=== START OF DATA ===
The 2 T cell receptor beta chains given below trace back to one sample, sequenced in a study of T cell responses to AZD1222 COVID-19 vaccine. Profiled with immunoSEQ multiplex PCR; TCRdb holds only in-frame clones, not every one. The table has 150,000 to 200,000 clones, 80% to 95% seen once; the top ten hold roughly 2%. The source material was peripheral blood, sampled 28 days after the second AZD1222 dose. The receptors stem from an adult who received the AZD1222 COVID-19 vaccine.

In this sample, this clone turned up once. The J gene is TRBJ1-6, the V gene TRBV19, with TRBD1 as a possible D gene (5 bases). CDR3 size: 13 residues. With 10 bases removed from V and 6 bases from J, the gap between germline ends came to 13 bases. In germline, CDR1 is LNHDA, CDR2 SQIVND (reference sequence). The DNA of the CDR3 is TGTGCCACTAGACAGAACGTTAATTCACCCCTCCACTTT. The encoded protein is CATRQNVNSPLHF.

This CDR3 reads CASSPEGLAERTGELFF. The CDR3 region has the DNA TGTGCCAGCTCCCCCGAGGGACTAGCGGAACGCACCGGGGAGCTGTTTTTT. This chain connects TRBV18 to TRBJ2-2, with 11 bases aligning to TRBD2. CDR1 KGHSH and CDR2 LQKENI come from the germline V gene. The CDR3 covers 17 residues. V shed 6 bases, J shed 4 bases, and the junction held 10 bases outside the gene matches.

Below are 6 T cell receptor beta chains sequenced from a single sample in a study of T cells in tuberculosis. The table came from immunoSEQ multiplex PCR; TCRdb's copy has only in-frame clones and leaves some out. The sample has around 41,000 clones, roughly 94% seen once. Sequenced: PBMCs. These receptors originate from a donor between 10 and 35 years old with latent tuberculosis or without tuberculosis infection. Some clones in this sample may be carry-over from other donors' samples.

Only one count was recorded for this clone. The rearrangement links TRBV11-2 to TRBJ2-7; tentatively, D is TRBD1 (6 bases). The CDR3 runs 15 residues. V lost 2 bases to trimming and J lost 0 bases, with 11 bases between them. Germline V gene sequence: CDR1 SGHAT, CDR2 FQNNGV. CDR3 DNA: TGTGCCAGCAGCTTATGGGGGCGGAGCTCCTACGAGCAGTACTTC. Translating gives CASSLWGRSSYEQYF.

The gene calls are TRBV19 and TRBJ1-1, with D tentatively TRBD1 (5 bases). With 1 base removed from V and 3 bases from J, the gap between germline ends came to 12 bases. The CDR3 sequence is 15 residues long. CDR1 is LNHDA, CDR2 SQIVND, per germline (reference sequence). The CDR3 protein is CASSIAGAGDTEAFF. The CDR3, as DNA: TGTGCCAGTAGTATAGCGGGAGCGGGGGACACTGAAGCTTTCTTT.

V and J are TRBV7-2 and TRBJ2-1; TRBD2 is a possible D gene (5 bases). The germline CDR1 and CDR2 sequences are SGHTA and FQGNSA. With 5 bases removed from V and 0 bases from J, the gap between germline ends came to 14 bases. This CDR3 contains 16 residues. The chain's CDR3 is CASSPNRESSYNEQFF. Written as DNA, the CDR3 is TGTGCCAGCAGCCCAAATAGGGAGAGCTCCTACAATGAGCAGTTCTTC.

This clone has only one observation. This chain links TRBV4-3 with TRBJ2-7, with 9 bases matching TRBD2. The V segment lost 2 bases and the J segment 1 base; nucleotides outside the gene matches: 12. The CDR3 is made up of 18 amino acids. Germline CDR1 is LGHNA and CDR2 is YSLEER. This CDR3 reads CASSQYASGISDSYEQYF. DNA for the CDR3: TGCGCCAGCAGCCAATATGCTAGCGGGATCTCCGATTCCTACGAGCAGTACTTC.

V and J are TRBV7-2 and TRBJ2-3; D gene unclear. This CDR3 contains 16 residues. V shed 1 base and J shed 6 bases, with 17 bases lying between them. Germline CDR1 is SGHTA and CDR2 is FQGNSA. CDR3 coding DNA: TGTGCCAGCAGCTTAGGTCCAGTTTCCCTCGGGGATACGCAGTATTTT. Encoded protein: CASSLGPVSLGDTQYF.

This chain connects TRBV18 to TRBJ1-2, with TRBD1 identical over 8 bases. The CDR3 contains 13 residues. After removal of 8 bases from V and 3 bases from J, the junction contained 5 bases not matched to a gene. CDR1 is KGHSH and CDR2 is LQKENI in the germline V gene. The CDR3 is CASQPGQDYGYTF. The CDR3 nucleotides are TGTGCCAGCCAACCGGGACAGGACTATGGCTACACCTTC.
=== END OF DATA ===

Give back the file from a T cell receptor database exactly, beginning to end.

The 2 T cell receptor beta chains given below trace back to one sample, sequenced in a study of T cell responses to AZD1222 COVID-19 vaccine. Profiled with immunoSEQ multiplex PCR; TCRdb holds only in-frame clones, not every one. The table has 150,000 to 200,000 clones, 80% to 95% seen once; the top ten hold roughly 2%. The source material was peripheral blood, sampled 28 days after the second AZD1222 dose. The receptors stem from an adult who received the AZD1222 COVID-19 vaccine.

In this sample, this clone turned up once. The J gene is TRBJ1-6, the V gene TRBV19, with TRBD1 as a possible D gene (5 bases). CDR3 size: 13 residues. With 10 bases removed from V and 6 bases from J, the gap between germline ends came to 13 bases. In germline, CDR1 is LNHDA, CDR2 SQIVND (reference sequence). The DNA of the CDR3 is TGTGCCACTAGACAGAACGTTAATTCACCCCTCCACTTT. The encoded protein is CATRQNVNSPLHF.

This CDR3 reads CASSPEGLAERTGELFF. The CDR3 region has the DNA TGTGCCAGCTCCCCCGAGGGACTAGCGGAACGCACCGGGGAGCTGTTTTTT. This chain connects TRBV18 to TRBJ2-2, with 11 bases aligning to TRBD2. CDR1 KGHSH and CDR2 LQKENI come from the germline V gene. The CDR3 covers 17 residues. V shed 6 bases, J shed 4 bases, and the junction held 10 bases outside the gene matches.

Below are 6 T cell receptor beta chains sequenced from a single sample in a study of T cells in tuberculosis. The table came from immunoSEQ multiplex PCR; TCRdb's copy has only in-frame clones and leaves some out. The sample has around 41,000 clones, roughly 94% seen once. Sequenced: PBMCs. These receptors originate from a donor between 10 and 35 years old with latent tuberculosis or without tuberculosis infection. Some clones in this sample may be carry-over from other donors' samples.

Only one count was recorded for this clone. The rearrangement links TRBV11-2 to TRBJ2-7; tentatively, D is TRBD1 (6 bases). The CDR3 runs 15 residues. V lost 2 bases to trimming and J lost 0 bases, with 11 bases between them. Germline V gene sequence: CDR1 SGHAT, CDR2 FQNNGV. CDR3 DNA: TGTGCCAGCAGCTTATGGGGGCGGAGCTCCTACGAGCAGTACTTC. Translating gives CASSLWGRSSYEQYF.

The gene calls are TRBV19 and TRBJ1-1, with D tentatively TRBD1 (5 bases). With 1 base removed from V and 3 bases from J, the gap between germline ends came to 12 bases. The CDR3 sequence is 15 residues long. CDR1 is LNHDA, CDR2 SQIVND, per germline (reference sequence). The CDR3 protein is CASSIAGAGDTEAFF. The CDR3, as DNA: TGTGCCAGTAGTATAGCGGGAGCGGGGGACACTGAAGCTTTCTTT.

V and J are TRBV7-2 and TRBJ2-1; TRBD2 is a possible D gene (5 bases). The germline CDR1 and CDR2 sequences are SGHTA and FQGNSA. With 5 bases removed from V and 0 bases from J, the gap between germline ends came to 14 bases. This CDR3 contains 16 residues. The chain's CDR3 is CASSPNRESSYNEQFF. Written as DNA, the CDR3 is TGTGCCAGCAGCCCAAATAGGGAGAGCTCCTACAATGAGCAGTTCTTC.

This clone has only one observation. This chain links TRBV4-3 with TRBJ2-7, with 9 bases matching TRBD2. The V segment lost 2 bases and the J segment 1 base; nucleotides outside the gene matches: 12. The CDR3 is made up of 18 amino acids. Germline CDR1 is LGHNA and CDR2 is YSLEER. This CDR3 reads CASSQYASGISDSYEQYF. DNA for the CDR3: TGCGCCAGCAGCCAATATGCTAGCGGGATCTCCGATTCCTACGAGCAGTACTTC.

V and J are TRBV7-2 and TRBJ2-3; D gene unclear. This CDR3 contains 16 residues. V shed 1 base and J shed 6 bases, with 17 bases lying between them. Germline CDR1 is SGHTA and CDR2 is FQGNSA. CDR3 coding DNA: TGTGCCAGCAGCTTAGGTCCAGTTTCCCTCGGGGATACGCAGTATTTT. Encoded protein: CASSLGPVSLGDTQYF.

This chain connects TRBV18 to TRBJ1-2, with TRBD1 identical over 8 bases. The CDR3 contains 13 residues. After removal of 8 bases from V and 3 bases from J, the junction contained 5 bases not matched to a gene. CDR1 is KGHSH and CDR2 is LQKENI in the germline V gene. The CDR3 is CASQPGQDYGYTF. The CDR3 nucleotides are TGTGCCAGCCAACCGGGACAGGACTATGGCTACACCTTC.